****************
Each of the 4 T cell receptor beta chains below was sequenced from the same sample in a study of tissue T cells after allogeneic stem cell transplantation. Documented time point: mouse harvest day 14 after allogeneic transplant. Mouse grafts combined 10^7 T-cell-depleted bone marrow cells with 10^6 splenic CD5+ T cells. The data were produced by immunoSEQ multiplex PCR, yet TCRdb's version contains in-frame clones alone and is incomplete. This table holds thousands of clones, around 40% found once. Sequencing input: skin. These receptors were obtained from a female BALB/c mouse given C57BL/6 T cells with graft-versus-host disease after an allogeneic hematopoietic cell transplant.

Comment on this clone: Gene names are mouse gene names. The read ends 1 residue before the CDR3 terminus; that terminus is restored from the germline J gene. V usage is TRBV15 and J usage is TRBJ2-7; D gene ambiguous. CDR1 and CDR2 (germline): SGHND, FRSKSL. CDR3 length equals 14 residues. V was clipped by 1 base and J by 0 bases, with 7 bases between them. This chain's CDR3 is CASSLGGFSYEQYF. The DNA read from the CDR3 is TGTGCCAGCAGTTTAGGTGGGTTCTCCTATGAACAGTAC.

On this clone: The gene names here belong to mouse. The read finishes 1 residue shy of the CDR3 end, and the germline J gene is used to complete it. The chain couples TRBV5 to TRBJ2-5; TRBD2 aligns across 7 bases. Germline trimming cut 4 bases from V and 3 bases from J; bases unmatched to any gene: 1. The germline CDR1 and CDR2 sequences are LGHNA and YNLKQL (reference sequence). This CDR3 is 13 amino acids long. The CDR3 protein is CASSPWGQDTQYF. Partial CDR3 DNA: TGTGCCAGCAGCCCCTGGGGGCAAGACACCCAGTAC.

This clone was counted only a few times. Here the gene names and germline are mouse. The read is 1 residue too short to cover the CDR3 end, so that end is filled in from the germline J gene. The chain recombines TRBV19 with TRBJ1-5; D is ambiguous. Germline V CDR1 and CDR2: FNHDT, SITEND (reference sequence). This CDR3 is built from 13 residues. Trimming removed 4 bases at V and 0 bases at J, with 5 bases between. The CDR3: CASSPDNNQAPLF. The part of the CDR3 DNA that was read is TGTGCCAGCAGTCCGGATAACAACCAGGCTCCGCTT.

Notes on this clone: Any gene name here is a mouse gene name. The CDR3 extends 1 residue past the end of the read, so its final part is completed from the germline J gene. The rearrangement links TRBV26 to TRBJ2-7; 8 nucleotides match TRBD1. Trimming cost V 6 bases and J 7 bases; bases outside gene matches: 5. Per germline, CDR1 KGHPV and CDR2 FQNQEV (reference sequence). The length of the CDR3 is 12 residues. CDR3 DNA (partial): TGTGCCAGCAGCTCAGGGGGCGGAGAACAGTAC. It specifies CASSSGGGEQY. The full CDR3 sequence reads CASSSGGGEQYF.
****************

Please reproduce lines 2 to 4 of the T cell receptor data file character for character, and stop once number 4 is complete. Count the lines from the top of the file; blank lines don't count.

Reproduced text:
Comment on this clone: Gene names are mouse gene names. The read ends 1 residue before the CDR3 terminus; that terminus is restored from the germline J gene. V usage is TRBV15 and J usage is TRBJ2-7; D gene ambiguous. CDR1 and CDR2 (germline): SGHND, FRSKSL. CDR3 length equals 14 residues. V was clipped by 1 base and J by 0 bases, with 7 bases between them. This chain's CDR3 is CASSLGGFSYEQYF. The DNA read from the CDR3 is TGTGCCAGCAGTTTAGGTGGGTTCTCCTATGAACAGTAC.

On this clone: The gene names here belong to mouse. The read finishes 1 residue shy of the CDR3 end, and the germline J gene is used to complete it. The chain couples TRBV5 to TRBJ2-5; TRBD2 aligns across 7 bases. Germline trimming cut 4 bases from V and 3 bases from J; bases unmatched to any gene: 1. The germline CDR1 and CDR2 sequences are LGHNA and YNLKQL (reference sequence). This CDR3 is 13 amino acids long. The CDR3 protein is CASSPWGQDTQYF. Partial CDR3 DNA: TGTGCCAGCAGCCCCTGGGGGCAAGACACCCAGTAC.

This clone was counted only a few times. Here the gene names and germline are mouse. The read is 1 residue too short to cover the CDR3 end, so that end is filled in from the germline J gene. The chain recombines TRBV19 with TRBJ1-5; D is ambiguous. Germline V CDR1 and CDR2: FNHDT, SITEND (reference sequence). This CDR3 is built from 13 residues. Trimming removed 4 bases at V and 0 bases at J, with 5 bases between. The CDR3: CASSPDNNQAPLF. The part of the CDR3 DNA that was read is TGTGCCAGCAGTCCGGATAACAACCAGGCTCCGCTT.